Changes made to Decree on Child Protection
By Steve Trosley
The Catholic Telegraph
A planned review of the archdiocesan Decree on Child Protection has brought several changes in definitions and process policies this month.
Safe Environment Coordinator for Children and Youth Tom Coz said the definitions were inserted in the decree to clarify what constitutes child pornography and the phrase “civil authorities.”
“We also modified the definition of ‘regular volunteer’ as the old one was often misunderstood or debated,” he explained.
A new title — Coordinator of Ministries to Survivors of Abuse –— was inserted for the position formerly known as Victims Assistance Coordinator.
“We also incorporated VIRTUS © training child protection language all throughout the decree,” Coz said.
“We switched in June 2012 to a new way to train. What formerly took 45 minutes now involves a three-hour-long session,” Coz said “VIRTUS© is much more comprehensive.”
Coz said the archdiocese has received “excellent feedback” from those who have participated in the new training regimen, which includes mandatory monthly online updates. Since June 2012, we have trained almost 400 trainers who in turn have trained more than 17,000 persons across the archdiocese.”
Those trained have returned “overwhelmingly positive responses,” Coz said.
The Archdiocese of Cincinnati, in response to the child abuse scandals of the 1960s through 1990s, issued its first decree in 1993, nine years before the United States Conference of Catholic Bishops (USCCB) promulgated a national decree in 2002. As planned, the decree is reviewed and revised every five years —1998, 2003, 2008 and now.
“We constantly review,” Coz said, adding that the changes in the decree and training have been effective. “The sensitivity has increased and our people are more likely to spot something unusual and then report their suspicions.”
On Nov. 20, 2003, Archbishop Daniel E. Pilarczyk pleaded no contest, on behalf of the Archdiocese of Cincinnati, to five charges of failure to report child abuse in the late 1970s and early 1980s. The archdiocese also paid a fine and established a $3 million fund to compensate victims of child abuse, said Archdiocesan Director of Communications Dan Andriacco. Since then, in addition to reporting instances of such abuse to civil authorities, the archdiocese each year makes public the number of reports of abuse by priests as well as the costs involved. That information is found at: http://www.catholiccincinnati.org/protecting-children/resources-and-publications/report-on-child-abuse-in-the-archdiocese/. A status report on priests accused is at http://www.catholiccincinnati.org/protecting-children/resources-and-publications/status-report-on-clerics-accused-of-child-abuse/.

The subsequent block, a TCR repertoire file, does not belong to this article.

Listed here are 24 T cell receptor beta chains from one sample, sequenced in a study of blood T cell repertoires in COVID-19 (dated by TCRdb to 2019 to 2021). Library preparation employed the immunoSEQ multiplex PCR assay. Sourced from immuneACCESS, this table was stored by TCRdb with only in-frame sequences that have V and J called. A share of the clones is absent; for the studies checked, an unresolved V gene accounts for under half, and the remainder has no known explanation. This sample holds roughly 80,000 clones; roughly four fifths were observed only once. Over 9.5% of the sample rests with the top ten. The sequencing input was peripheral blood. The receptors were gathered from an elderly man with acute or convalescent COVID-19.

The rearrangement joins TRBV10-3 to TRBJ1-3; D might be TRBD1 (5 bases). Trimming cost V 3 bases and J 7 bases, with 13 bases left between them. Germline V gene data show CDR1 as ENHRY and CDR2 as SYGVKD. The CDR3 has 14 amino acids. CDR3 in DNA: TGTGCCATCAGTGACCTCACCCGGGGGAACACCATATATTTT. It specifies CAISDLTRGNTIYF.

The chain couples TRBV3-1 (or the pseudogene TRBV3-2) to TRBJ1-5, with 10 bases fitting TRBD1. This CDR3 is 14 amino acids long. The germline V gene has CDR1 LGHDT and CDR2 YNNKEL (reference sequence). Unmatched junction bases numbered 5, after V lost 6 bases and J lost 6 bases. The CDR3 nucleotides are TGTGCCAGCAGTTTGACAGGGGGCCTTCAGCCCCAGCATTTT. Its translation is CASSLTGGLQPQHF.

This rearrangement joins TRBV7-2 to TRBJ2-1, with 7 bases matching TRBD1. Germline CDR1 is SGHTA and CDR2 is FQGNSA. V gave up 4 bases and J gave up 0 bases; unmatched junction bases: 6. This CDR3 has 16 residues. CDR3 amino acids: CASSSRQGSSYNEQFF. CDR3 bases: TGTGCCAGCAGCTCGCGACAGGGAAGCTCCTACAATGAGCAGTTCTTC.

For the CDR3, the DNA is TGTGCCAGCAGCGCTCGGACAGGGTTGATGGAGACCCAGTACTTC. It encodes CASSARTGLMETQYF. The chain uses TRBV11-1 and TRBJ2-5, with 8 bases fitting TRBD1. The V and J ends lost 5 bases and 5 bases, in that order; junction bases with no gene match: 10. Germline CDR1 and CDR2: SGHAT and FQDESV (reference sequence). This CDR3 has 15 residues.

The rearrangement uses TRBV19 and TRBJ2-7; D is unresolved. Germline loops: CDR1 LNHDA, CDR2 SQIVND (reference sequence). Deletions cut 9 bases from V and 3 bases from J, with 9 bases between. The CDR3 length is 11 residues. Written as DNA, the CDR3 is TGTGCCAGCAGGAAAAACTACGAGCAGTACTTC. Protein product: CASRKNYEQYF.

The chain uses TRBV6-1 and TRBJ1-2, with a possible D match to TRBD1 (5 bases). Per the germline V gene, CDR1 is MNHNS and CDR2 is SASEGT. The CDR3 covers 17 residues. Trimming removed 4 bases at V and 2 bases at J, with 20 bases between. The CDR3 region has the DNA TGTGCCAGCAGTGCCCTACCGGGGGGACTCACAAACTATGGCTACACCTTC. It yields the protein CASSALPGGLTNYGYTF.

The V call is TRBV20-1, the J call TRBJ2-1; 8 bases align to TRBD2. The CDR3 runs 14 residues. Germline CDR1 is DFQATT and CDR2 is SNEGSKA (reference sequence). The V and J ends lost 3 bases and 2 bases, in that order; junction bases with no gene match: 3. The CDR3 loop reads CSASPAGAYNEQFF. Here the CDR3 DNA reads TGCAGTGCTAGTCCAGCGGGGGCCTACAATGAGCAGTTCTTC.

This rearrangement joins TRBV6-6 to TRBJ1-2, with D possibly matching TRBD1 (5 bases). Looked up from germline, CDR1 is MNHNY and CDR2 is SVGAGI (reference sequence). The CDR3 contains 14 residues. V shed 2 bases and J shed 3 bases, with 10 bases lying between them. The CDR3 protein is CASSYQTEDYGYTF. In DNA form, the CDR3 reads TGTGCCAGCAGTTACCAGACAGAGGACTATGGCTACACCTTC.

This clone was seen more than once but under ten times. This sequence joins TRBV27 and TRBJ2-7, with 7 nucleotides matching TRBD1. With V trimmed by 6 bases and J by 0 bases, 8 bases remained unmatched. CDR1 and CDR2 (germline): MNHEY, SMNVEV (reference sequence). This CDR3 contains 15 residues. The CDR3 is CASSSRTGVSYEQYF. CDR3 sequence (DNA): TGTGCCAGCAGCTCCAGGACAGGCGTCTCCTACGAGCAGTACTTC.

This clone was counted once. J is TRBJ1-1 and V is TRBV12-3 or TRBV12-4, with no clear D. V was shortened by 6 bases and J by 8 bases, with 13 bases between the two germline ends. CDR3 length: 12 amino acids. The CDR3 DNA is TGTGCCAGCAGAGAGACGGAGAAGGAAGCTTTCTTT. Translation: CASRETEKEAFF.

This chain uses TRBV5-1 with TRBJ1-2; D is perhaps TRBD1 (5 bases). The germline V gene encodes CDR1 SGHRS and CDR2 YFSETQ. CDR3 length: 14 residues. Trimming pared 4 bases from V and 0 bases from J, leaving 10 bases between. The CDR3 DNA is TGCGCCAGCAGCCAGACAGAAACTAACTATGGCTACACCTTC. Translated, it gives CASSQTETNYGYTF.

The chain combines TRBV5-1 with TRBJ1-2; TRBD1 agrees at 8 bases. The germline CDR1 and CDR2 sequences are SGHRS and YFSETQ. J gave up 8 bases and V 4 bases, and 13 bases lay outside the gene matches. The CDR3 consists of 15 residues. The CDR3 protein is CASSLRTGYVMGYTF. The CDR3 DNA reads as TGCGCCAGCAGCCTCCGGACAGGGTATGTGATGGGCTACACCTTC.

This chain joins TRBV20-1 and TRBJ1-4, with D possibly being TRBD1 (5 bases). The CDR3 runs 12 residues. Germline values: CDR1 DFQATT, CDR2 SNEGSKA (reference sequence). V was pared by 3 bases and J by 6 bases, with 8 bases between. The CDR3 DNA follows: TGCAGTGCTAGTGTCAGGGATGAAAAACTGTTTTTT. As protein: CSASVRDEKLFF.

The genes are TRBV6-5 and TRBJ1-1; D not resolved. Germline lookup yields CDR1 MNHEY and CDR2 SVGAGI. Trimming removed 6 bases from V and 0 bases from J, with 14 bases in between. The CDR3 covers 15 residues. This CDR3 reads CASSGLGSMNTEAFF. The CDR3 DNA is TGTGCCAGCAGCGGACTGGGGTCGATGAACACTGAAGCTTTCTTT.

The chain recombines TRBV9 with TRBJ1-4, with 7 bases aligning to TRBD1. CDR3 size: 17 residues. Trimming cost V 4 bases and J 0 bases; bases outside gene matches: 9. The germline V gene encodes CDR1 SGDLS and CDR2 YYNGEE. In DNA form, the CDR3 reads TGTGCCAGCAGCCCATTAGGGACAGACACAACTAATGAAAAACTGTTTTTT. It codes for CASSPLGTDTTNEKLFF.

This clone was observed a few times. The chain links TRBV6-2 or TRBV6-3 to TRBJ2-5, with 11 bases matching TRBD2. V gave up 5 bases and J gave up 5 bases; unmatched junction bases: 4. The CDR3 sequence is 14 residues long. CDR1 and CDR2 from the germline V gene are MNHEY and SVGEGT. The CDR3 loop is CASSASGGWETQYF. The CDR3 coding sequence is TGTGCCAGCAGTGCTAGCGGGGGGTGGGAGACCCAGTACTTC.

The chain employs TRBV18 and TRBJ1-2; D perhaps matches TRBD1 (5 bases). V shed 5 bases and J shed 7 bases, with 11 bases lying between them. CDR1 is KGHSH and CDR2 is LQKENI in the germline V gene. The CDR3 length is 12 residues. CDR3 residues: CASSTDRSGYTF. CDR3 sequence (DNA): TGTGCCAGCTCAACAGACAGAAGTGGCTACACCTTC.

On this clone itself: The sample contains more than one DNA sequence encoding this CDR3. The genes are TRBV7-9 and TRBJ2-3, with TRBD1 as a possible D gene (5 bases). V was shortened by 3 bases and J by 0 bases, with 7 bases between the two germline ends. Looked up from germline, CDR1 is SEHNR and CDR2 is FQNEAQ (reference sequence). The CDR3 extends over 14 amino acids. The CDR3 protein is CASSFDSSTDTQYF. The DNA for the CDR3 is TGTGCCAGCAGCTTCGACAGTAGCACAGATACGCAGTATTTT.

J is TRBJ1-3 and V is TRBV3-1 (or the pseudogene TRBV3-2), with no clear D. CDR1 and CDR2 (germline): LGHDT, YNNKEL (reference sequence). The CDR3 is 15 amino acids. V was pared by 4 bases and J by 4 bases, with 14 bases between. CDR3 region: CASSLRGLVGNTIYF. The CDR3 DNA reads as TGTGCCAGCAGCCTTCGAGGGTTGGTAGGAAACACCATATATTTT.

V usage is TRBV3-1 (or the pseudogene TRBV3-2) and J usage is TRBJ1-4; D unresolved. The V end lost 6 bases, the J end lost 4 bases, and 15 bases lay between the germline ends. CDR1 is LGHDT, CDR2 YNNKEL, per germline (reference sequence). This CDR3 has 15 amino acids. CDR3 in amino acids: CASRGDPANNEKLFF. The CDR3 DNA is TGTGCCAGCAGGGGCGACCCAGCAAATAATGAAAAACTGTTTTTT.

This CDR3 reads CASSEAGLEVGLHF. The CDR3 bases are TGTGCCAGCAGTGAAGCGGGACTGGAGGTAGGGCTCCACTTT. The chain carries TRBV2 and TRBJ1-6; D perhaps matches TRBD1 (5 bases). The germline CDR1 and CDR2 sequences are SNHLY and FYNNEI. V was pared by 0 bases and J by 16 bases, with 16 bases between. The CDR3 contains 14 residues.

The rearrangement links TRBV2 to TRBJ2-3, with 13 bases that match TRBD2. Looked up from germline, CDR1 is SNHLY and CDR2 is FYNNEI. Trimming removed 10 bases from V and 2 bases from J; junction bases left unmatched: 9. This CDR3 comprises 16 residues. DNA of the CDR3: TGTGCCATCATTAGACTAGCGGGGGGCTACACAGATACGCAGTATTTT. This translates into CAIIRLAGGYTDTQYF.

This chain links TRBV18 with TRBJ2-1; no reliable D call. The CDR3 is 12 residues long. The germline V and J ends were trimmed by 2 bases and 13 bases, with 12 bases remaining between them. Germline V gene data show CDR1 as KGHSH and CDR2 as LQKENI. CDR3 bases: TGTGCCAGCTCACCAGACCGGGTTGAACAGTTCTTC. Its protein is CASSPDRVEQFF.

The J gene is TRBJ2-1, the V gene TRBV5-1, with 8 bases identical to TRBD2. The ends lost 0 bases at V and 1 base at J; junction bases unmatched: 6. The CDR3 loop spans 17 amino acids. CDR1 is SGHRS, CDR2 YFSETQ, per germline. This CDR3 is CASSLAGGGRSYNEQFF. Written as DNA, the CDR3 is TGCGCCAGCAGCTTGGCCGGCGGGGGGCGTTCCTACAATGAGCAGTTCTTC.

Coz, a Xavier University grad who studied at the Sorbonne in Paris, earned his law degree from the University of Cincinnati, said his 32-year-long career in labor, environmental, contract and corporate law gives him a solid foundation for his safe environment responsibilities.
“It’s like nothing I did before but I use my experience all of the time,” he said. “I issue a lot of advisory opinions. My job entails taking the more general language of the decree and providing language for more specific compliance.”
The Ohio native joined the Central Offices staff of the archdiocese Sept. 1, 2011. He also supervises the background check process used by the archdiocese to qualify potential employees and others who work with children.
Another change in the new revisions, he explained, was making language about the transportation of children more specific. Also, the language has been refined and made more specific in the policy requiring at least two adults be present for children participating in an archdiocesan activity, Coz said.
The archdiocese will also revise the membership of the decree review board, following USCCB recommendations. The board is being expanded to accommodate a broader skill set, Coz said, and ensure there is not a predominance of archdiocesan employees in its makeup.
The decree also contains the Ohio statutes on the mandatory reporting of child abuse. “We require that employees report to the appropriate civil authority as well as to the archdiocesan chancellor,” Coz said.